Alcoholism Among Older Adults: A Growing but Overlooked Problem
Addiction is generally considered to be a problem that impacts younger people more than any other population demographic. We may be aware that it’s an “equal opportunity” issue, impacting the young, old, rich and poor alike, but when asked to picture an addict we inherently jump to the youthful heroin abuser before we think of the older woman downing a bottle of wine. However, substance abuse among seniors is on the rise, and the National Council of Alcoholism and Drug Dependence considers addiction among those 60 and over to be one of the fastest-growing health problems in the country. The main substances of concern are alcohol and prescription medicines, but the core problem actually lies in how society treats the issue.
Drinking in Seniors Across America
The Center for Behavioral Health Statistics and Quality expects that the number of people in the U.S. who are 50 and over and in need of substance abuse treatment will double by 2020, to a total of 5.7 million. Between 2005 and 2009, the number of seniors in need of treatment increased by 50 percent, indicating that it’s not only a long-term trend, but one that seems to be getting worse. The National Council on Alcohol and Drug Dependence sums it up succinctly, “the situation remains underestimated, under-identified, under-diagnosed, and under-treated.”
Given Florida’s role as a “retirement state,” it has the highest proportion of citizens 65 or over, and is being hit particularly hard by the growing problem. Statistics show that 187,000 seniors in Florida report being chronic drinkers, and the state ranks dead last nationwide for the rate of multiple, ongoing conditions in the older population. On top of all this, the state’s senior population is expected to grow by 88 percent – almost doubling – from 2015 to 2030.
Why Are Seniors Especially Affected?
The reasons people become dependent on alcohol or other substances don’t change with age. People drink as a coping strategy for things like depression, anxiety, low self-esteem, grief and, most crucially, loneliness. Many seniors move to Florida to retire while their families stay at home. Getting older also means losing people close to you more frequently, and potentially battling your own health problems too. This combination of factors is understandably unpleasant, and may lead to a sense of foreboding, anxiety and loneliness.
In many cases, seniors still maintain a social life, and are much less likely to succumb to loneliness. However, in places like Highland County, Florida – which doesn’t have a public transport system and where large numbers of seniors live in private residences – loneliness can easily become a factor. If physical issues make driving impossible, the problem is considerably more likely and this can lead to substance abuse.
When a senior does drink, his body can’t cope with the alcohol as well as it used to either. Alcohol metabolism slows with age, leading to higher concentrations in the blood and making the individual more inebriated than he would have been ten years before or when he was 30. As a result, the National Institute on Alcohol Abuse and Alcoholism recommends that seniors drink no more than one or two drinks – for women and men, respectively – in any single sitting. They suggest no more than seven drinks per week, with a maximum of three in one day.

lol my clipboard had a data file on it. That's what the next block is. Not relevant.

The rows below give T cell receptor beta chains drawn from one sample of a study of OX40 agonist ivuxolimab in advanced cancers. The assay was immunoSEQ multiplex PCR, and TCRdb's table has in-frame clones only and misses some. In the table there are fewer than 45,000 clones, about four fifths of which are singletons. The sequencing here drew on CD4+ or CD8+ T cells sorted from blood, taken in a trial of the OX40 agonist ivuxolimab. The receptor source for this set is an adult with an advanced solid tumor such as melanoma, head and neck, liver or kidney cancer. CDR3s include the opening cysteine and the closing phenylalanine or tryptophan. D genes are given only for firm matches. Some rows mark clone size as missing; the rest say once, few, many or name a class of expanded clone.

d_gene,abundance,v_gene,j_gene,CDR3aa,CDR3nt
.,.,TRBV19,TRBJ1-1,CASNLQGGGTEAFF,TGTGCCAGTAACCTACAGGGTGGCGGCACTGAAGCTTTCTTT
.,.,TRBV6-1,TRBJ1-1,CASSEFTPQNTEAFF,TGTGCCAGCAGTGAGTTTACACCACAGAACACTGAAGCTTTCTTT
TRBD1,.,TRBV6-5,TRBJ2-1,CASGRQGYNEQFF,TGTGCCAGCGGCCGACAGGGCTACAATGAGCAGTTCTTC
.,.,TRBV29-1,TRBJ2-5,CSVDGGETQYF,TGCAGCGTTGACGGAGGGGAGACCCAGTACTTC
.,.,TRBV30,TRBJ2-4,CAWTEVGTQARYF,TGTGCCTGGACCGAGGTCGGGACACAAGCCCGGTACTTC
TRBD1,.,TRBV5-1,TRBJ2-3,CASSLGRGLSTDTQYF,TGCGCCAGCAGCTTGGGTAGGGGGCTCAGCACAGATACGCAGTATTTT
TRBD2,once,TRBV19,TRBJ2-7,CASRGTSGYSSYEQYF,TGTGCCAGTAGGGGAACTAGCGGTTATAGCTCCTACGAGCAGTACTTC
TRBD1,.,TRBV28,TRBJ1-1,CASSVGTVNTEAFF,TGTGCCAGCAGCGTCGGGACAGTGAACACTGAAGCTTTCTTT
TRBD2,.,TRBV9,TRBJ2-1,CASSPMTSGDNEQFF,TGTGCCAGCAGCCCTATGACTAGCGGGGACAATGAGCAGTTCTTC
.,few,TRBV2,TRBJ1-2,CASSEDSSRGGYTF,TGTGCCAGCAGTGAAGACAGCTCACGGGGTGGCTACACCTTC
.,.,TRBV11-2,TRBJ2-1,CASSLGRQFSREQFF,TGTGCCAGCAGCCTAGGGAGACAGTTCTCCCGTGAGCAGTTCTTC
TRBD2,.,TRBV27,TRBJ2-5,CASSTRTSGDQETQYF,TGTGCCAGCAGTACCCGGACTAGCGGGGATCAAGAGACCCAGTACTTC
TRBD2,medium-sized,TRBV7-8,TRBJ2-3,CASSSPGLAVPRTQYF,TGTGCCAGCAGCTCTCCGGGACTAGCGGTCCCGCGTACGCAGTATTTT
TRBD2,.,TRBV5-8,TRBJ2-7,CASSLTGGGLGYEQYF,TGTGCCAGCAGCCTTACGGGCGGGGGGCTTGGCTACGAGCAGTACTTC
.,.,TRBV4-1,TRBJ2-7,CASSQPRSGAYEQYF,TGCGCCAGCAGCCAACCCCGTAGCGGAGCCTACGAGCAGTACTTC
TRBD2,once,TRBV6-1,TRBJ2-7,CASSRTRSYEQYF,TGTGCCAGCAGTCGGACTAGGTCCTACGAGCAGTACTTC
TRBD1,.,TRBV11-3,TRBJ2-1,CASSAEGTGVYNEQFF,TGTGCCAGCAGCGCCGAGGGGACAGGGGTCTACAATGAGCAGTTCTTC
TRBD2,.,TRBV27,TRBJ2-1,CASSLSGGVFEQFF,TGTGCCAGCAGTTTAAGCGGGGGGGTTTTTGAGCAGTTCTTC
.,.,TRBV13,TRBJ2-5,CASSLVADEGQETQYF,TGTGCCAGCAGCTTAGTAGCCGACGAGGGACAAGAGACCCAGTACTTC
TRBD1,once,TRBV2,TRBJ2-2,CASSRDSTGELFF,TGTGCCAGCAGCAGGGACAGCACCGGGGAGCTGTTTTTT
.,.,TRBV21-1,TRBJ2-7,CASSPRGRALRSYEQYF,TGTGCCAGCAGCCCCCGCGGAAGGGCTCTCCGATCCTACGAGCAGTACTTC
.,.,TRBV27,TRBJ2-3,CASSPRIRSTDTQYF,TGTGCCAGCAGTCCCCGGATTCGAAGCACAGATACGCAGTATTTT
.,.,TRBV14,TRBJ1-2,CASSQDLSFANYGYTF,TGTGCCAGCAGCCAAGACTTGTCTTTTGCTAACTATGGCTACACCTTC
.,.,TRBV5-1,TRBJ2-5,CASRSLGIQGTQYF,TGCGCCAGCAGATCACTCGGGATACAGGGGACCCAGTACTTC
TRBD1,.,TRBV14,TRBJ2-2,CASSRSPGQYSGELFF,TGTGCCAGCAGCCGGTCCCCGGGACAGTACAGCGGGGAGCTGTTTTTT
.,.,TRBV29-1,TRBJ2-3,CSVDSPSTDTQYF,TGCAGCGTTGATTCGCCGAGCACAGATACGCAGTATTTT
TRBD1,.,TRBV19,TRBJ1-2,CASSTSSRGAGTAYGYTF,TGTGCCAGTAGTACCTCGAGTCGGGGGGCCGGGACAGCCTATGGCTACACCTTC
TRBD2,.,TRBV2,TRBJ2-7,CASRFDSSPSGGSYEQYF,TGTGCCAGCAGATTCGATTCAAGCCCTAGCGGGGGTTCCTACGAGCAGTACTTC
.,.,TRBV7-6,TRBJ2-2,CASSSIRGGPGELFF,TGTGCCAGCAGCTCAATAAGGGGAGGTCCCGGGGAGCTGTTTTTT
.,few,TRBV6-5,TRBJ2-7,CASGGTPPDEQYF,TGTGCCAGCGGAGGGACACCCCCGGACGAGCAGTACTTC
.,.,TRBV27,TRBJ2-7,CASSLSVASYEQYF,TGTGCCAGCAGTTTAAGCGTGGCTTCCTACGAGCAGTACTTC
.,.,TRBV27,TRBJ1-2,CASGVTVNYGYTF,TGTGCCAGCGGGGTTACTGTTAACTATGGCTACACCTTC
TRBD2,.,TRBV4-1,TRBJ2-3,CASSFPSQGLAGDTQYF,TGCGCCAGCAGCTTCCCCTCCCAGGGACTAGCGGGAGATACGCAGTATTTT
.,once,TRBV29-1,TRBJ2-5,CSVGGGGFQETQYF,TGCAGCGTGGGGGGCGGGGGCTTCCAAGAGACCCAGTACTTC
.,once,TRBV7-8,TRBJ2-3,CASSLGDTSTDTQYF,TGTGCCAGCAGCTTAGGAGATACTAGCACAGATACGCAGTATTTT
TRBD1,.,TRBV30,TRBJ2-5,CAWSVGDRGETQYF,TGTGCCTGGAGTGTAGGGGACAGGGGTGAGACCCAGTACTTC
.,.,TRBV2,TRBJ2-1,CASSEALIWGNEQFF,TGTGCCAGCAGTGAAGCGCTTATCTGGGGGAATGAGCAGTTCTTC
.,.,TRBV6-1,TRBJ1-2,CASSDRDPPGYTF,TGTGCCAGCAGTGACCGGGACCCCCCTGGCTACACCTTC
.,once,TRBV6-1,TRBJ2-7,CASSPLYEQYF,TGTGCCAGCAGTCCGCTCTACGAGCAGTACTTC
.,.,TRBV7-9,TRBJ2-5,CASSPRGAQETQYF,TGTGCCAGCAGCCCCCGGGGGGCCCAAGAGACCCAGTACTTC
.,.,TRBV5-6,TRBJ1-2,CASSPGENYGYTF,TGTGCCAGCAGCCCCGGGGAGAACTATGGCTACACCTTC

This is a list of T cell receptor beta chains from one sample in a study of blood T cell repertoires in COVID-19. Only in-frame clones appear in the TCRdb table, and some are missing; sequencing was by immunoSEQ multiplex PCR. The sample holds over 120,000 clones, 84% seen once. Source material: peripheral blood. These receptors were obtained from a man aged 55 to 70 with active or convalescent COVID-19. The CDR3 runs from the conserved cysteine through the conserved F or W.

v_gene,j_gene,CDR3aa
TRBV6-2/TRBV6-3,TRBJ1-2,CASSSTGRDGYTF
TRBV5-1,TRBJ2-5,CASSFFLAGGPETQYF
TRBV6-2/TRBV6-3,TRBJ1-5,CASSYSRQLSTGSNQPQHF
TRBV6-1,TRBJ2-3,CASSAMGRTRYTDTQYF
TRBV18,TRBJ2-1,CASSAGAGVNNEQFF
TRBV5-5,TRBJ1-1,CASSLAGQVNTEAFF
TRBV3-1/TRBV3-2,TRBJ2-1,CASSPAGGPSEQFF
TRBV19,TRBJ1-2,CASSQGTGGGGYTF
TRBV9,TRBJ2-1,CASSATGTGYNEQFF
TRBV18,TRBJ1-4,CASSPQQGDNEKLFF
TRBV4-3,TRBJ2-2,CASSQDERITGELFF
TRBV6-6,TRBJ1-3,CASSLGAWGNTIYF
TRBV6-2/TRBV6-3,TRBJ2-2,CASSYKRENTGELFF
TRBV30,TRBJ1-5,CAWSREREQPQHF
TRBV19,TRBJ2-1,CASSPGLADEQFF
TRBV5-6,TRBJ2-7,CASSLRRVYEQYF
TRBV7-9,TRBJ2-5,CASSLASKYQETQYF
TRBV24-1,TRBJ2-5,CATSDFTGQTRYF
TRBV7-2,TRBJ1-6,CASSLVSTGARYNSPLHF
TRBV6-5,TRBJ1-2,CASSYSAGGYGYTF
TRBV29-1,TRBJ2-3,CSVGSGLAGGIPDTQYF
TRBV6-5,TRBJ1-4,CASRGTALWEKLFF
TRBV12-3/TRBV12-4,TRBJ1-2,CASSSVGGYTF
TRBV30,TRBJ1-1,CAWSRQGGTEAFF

An Under-Reported Issue
The problem is compounded by the fact that senior substance abuse isn’t caught frequently enough. There are many causes for this, such as health providers mistaking the symptoms for something like dementia, difficulties attending treatment and unwillingness to admit – to doctors or themselves – that there is a problem. Adult children of seniors also often overlook the issue due to shamed or an inability to accept it and instead make excuses for excessive drinking and medication use, or just ignore it.
When senior alcoholism does come to the attention of a doctor, it is often because of the consequences of alcohol abuse (like more falls, changes in appetite and confusion) rather than the addiction itself. This means that the physician might not recognize the underlying cause, and seniors aren’t particularly willing to volunteer the information either. While under-reporting isn’t the cause, it does prevent implementing treatment, and it’s one of the most important issues when it comes to senior substance abuse.
The Importance of Finding Help
We all need to make a concerted effort to recognize and address substance abuse problems we see developing in our older adult relatives. There is no cause for shame, but it’s important that we learn to recognize our own denial. Remember that prescription drug and alcohol abuse is a growing and serious problem in seniors, and if we notice a “red flag,” we can’t just brush it aside with a weak excuse. It’s something to address head on, helping seniors realize that the help is available and that people do care.